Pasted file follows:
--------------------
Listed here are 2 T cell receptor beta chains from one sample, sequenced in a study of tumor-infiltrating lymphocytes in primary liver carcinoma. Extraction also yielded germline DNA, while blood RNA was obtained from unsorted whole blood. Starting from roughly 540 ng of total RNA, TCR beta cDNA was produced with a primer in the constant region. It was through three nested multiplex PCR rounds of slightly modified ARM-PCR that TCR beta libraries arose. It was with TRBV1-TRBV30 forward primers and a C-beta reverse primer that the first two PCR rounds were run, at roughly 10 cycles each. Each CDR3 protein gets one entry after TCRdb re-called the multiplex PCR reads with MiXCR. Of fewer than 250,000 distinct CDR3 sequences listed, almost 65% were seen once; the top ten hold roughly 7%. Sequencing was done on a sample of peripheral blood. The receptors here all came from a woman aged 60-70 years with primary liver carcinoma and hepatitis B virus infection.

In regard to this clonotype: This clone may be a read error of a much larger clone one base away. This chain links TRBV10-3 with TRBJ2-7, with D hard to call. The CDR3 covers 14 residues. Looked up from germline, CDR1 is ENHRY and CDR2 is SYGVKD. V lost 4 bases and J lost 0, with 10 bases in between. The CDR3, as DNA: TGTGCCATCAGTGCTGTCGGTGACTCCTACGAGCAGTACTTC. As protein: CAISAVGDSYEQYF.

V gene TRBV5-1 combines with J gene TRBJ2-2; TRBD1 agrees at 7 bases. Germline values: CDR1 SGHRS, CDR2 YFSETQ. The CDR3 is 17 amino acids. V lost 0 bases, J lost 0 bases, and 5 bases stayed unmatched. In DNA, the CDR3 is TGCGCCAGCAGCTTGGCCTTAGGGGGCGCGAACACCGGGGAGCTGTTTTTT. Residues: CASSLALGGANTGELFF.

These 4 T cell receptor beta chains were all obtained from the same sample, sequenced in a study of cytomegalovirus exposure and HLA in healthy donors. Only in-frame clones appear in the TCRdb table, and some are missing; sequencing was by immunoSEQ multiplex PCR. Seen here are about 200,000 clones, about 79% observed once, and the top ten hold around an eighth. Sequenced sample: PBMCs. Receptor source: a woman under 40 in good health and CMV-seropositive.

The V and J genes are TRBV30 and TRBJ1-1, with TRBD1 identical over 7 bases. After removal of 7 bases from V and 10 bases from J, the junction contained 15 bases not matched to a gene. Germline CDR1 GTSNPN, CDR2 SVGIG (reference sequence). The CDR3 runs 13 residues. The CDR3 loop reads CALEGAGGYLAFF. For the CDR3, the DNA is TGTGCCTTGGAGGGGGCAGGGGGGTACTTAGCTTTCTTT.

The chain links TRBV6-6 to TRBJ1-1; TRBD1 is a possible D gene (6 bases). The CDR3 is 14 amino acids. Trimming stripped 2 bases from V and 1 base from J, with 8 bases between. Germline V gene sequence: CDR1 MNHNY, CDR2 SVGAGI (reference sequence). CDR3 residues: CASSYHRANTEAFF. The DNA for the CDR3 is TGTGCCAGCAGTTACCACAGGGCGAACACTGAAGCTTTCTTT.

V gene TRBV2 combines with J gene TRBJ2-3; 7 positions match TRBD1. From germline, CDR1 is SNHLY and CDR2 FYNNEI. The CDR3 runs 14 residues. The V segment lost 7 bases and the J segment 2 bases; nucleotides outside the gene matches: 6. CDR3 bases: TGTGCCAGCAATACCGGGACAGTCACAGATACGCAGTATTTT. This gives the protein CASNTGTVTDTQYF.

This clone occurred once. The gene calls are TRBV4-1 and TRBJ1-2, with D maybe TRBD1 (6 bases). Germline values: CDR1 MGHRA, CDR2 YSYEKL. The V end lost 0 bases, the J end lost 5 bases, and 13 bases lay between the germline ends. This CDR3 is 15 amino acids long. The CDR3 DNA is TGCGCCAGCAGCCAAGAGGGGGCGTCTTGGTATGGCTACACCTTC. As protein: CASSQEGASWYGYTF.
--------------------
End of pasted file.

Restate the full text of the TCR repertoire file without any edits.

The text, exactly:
Listed here are 2 T cell receptor beta chains from one sample, sequenced in a study of tumor-infiltrating lymphocytes in primary liver carcinoma. Extraction also yielded germline DNA, while blood RNA was obtained from unsorted whole blood. Starting from roughly 540 ng of total RNA, TCR beta cDNA was produced with a primer in the constant region. It was through three nested multiplex PCR rounds of slightly modified ARM-PCR that TCR beta libraries arose. It was with TRBV1-TRBV30 forward primers and a C-beta reverse primer that the first two PCR rounds were run, at roughly 10 cycles each. Each CDR3 protein gets one entry after TCRdb re-called the multiplex PCR reads with MiXCR. Of fewer than 250,000 distinct CDR3 sequences listed, almost 65% were seen once; the top ten hold roughly 7%. Sequencing was done on a sample of peripheral blood. The receptors here all came from a woman aged 60-70 years with primary liver carcinoma and hepatitis B virus infection.

In regard to this clonotype: This clone may be a read error of a much larger clone one base away. This chain links TRBV10-3 with TRBJ2-7, with D hard to call. The CDR3 covers 14 residues. Looked up from germline, CDR1 is ENHRY and CDR2 is SYGVKD. V lost 4 bases and J lost 0, with 10 bases in between. The CDR3, as DNA: TGTGCCATCAGTGCTGTCGGTGACTCCTACGAGCAGTACTTC. As protein: CAISAVGDSYEQYF.

V gene TRBV5-1 combines with J gene TRBJ2-2; TRBD1 agrees at 7 bases. Germline values: CDR1 SGHRS, CDR2 YFSETQ. The CDR3 is 17 amino acids. V lost 0 bases, J lost 0 bases, and 5 bases stayed unmatched. In DNA, the CDR3 is TGCGCCAGCAGCTTGGCCTTAGGGGGCGCGAACACCGGGGAGCTGTTTTTT. Residues: CASSLALGGANTGELFF.

These 4 T cell receptor beta chains were all obtained from the same sample, sequenced in a study of cytomegalovirus exposure and HLA in healthy donors. Only in-frame clones appear in the TCRdb table, and some are missing; sequencing was by immunoSEQ multiplex PCR. Seen here are about 200,000 clones, about 79% observed once, and the top ten hold around an eighth. Sequenced sample: PBMCs. Receptor source: a woman under 40 in good health and CMV-seropositive.

The V and J genes are TRBV30 and TRBJ1-1, with TRBD1 identical over 7 bases. After removal of 7 bases from V and 10 bases from J, the junction contained 15 bases not matched to a gene. Germline CDR1 GTSNPN, CDR2 SVGIG (reference sequence). The CDR3 runs 13 residues. The CDR3 loop reads CALEGAGGYLAFF. For the CDR3, the DNA is TGTGCCTTGGAGGGGGCAGGGGGGTACTTAGCTTTCTTT.

The chain links TRBV6-6 to TRBJ1-1; TRBD1 is a possible D gene (6 bases). The CDR3 is 14 amino acids. Trimming stripped 2 bases from V and 1 base from J, with 8 bases between. Germline V gene sequence: CDR1 MNHNY, CDR2 SVGAGI (reference sequence). CDR3 residues: CASSYHRANTEAFF. The DNA for the CDR3 is TGTGCCAGCAGTTACCACAGGGCGAACACTGAAGCTTTCTTT.

V gene TRBV2 combines with J gene TRBJ2-3; 7 positions match TRBD1. From germline, CDR1 is SNHLY and CDR2 FYNNEI. The CDR3 runs 14 residues. The V segment lost 7 bases and the J segment 2 bases; nucleotides outside the gene matches: 6. CDR3 bases: TGTGCCAGCAATACCGGGACAGTCACAGATACGCAGTATTTT. This gives the protein CASNTGTVTDTQYF.

This clone occurred once. The gene calls are TRBV4-1 and TRBJ1-2, with D maybe TRBD1 (6 bases). Germline values: CDR1 MGHRA, CDR2 YSYEKL. The V end lost 0 bases, the J end lost 5 bases, and 13 bases lay between the germline ends. This CDR3 is 15 amino acids long. The CDR3 DNA is TGCGCCAGCAGCCAAGAGGGGGCGTCTTGGTATGGCTACACCTTC. As protein: CASSQEGASWYGYTF.